Image: Tina Tiller
Image: Tina Tiller

KaiSeptember 8, 2023

Is this the best tomato sauce in New Zealand?

Image: Tina Tiller
Image: Tina Tiller

Alex Casey delves into the surprising success of the novelty special edition Tuimato sauce – and learns a shocking truth about the ‘Tui girls’.

On paper, Tuimato has absolutely no right to be my tomato sauce of choice. Launched in 2008 as part of Tui Beer’s ever-expanding merchandise range (which also included key rings, towels and the best-selling “Yeah Right” books), it was pitched as a new take on the “Kiwi bloke’s quintessential condiment.” To this day, the label boasts the blokey, boozy tagline “Getting on the sauce since 1889” and purports to still be made by the “the girls” at the Tui brewery. 

But even as a non-bloke, non-drinker and non-sauce-making girl, I have loved Tuimato sauce for over a decade. It has the chunky consistency of a homemade sauce, the kind you might buy in a jar from an old lady at a fair (a retired Tui girl, one can only assume). Tuimato is sweet but not too sweet, with a good amount of tang and a touch of smokiness. The flecks of garlic and onion also make it seem like a normal food and not a product best used to clean taps

Why do we never hear about Tuimato? Perhaps because Watties takes up 98% of sauce discourse with “remember when coffee was black or white, instead of latte or mocha at some trendy site” alone, while the other 2% is saved for Chris Hipkins’ sausage roll chat. You hear murmurs from foodies about Heinz, but I have never heard another living soul utter the word “Tuimato” outside of me, pitching this story repeatedly in The Spinoff’s editorial meeting.

A callout for beloved Tuimato memories also got a lukewarm reception. “I think I got it in a gift basket once”, one friend reflected. “I had it when I was flatting with the boys and the boys were like ‘hell yeah, tomato but lads’”, offered another. Many colleagues associated Tuimato with their parents – Boil Up editor Charlotte Muru-Lanning recently discovered that hers had not one but two bottles of Tuimato in their pantry and an open bottle in their fridge. 

“We love it,” her Mum explained. “No other tomato sauce compares!”

As for the recipe itself, Tui lore states that it came from Mrs Wagstaff, wife of brewery founder Henry Wagstaff, aka the First Girl. There’s not a lot more out there on Mrs Wagstaff so I reached out to Tui HQ, but never heard back (the Tui girls probably had too much sauce on their gorgeous fingers to reply). As an award-winning journalist, it was my duty to uncover the truth, so I used my award-winning eyes to read this on the back of the bottle:

“Produced by the good people at Delmaine Fine Foods for the girls at Tui Brewery.”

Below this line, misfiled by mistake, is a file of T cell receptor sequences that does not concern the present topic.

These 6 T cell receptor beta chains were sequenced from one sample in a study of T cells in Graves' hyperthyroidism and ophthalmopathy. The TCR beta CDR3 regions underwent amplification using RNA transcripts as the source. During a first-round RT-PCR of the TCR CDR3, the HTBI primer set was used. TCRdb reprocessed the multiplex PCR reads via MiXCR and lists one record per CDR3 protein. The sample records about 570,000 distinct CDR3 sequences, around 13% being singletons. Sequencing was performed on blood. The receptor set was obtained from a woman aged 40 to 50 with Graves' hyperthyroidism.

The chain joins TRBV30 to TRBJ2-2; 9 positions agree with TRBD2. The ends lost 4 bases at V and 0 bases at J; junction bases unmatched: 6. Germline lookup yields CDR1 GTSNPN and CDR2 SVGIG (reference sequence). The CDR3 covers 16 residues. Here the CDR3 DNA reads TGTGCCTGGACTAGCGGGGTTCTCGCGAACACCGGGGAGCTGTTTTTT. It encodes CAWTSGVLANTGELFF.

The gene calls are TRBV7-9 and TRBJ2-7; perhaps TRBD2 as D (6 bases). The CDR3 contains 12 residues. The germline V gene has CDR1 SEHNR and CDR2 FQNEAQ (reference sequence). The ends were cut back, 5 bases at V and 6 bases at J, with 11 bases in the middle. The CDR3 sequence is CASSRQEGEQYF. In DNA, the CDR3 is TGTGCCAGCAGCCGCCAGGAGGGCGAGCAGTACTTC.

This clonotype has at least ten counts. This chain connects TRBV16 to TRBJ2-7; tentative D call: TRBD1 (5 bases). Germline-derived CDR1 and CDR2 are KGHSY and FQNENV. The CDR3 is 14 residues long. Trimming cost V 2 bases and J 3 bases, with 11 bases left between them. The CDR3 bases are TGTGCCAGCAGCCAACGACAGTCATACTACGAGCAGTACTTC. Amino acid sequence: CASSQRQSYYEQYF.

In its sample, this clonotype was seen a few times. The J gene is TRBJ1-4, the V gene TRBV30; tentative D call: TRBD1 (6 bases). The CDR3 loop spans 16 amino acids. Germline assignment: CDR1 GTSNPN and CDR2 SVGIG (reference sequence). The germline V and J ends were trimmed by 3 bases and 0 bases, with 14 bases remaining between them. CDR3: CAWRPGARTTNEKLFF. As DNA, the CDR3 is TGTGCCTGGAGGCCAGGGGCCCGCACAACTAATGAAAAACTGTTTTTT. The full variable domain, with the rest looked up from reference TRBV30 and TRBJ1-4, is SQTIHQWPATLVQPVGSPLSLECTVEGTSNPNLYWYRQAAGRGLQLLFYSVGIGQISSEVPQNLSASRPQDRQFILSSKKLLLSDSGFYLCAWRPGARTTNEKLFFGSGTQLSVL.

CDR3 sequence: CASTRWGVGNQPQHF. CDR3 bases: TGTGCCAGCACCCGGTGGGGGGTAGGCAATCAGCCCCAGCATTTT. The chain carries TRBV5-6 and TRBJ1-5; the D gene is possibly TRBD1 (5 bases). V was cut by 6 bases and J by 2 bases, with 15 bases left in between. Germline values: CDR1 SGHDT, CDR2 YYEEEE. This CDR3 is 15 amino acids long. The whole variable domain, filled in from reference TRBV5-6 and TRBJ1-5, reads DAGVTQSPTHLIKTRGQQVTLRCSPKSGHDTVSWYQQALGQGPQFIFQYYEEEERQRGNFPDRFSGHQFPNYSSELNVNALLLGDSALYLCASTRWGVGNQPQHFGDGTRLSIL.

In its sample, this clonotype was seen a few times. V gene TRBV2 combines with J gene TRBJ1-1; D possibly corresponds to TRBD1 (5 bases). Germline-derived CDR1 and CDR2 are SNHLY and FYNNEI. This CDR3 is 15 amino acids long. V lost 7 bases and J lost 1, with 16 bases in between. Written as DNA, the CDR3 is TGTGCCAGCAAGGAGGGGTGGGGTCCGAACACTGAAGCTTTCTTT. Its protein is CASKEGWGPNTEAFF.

Tuimato being made at Delmaine. Not pictured: the Tui girls

The girls, the gorgeous girls, were simply middlemen! Middlegirls! I managed to get a hold of Micheal Bennett, marketing manager at Delmaine Fine Foods, who explained Delmaine had been approached in 2007 by Tui’s then-commercial manager, Nick Rogers, to come up with a new recipe incorporating Tui beer. “The product has always been, and is to this day, made with actual Tui beer from the brewery in Mangatainoka,” Bennett says. 

Although the alcohol content burns off during the cooking process, the novel idea of a sauce made with beer quickly caught on following its test market release in January, 2008. “While it was perhaps seen early on as a bit of a fad product, it soon became a favourite with many Kiwis because of the taste,” Bennett says. In the first year of production, demand was so great that Delmaine had to swap out the 350g glass bottle for a 580g squeezable bottle. 

The Tuimato glow up

In 2012, the Tui girls shattered the glass ceiling with a Tui barbecue sauce, called Bar-B-Tui, which remained on shelves until 2020 (there were also plans to make a spicy “Tuibasco” sauce, but that was thwarted by copyright issues). These days 400,000 units of Tuimato are sold every year, making it the third most popular sauce brand in New Zealand behind Watties and Heinz. 

Fifteen years since its creation, Tuimato mastermind Nick Rogers remains “immensely proud” of the success of the sauce. “It was a novelty when people first heard about it, but then they kept coming back because it’s just bloody good tomato sauce.” He no longer works for DB, and says that Tuimato is the only legacy that remains from his time in marketing for the brand. “It’s lasted longer than everything else,” he says. “I never thought it would actually stick around.”

Just like me, he’s heard from many people who still buy the sauce despite, not because of, the branding. “The amount of people who say ‘Oh, I don’t want that, it’s Tui’ and then have it and find out it tastes incredible is massive. It’s just a great sauce.” Now working with the White Swan, the Tui Brewery and the Monteith’s Brewery, Rogers says Tuimato is on the table at all his establishments. You’ll also find it, naturally, in his own fridge at home. 

“I have it every week” he says. “It always tastes just that little bit better than all the other sauces.” 

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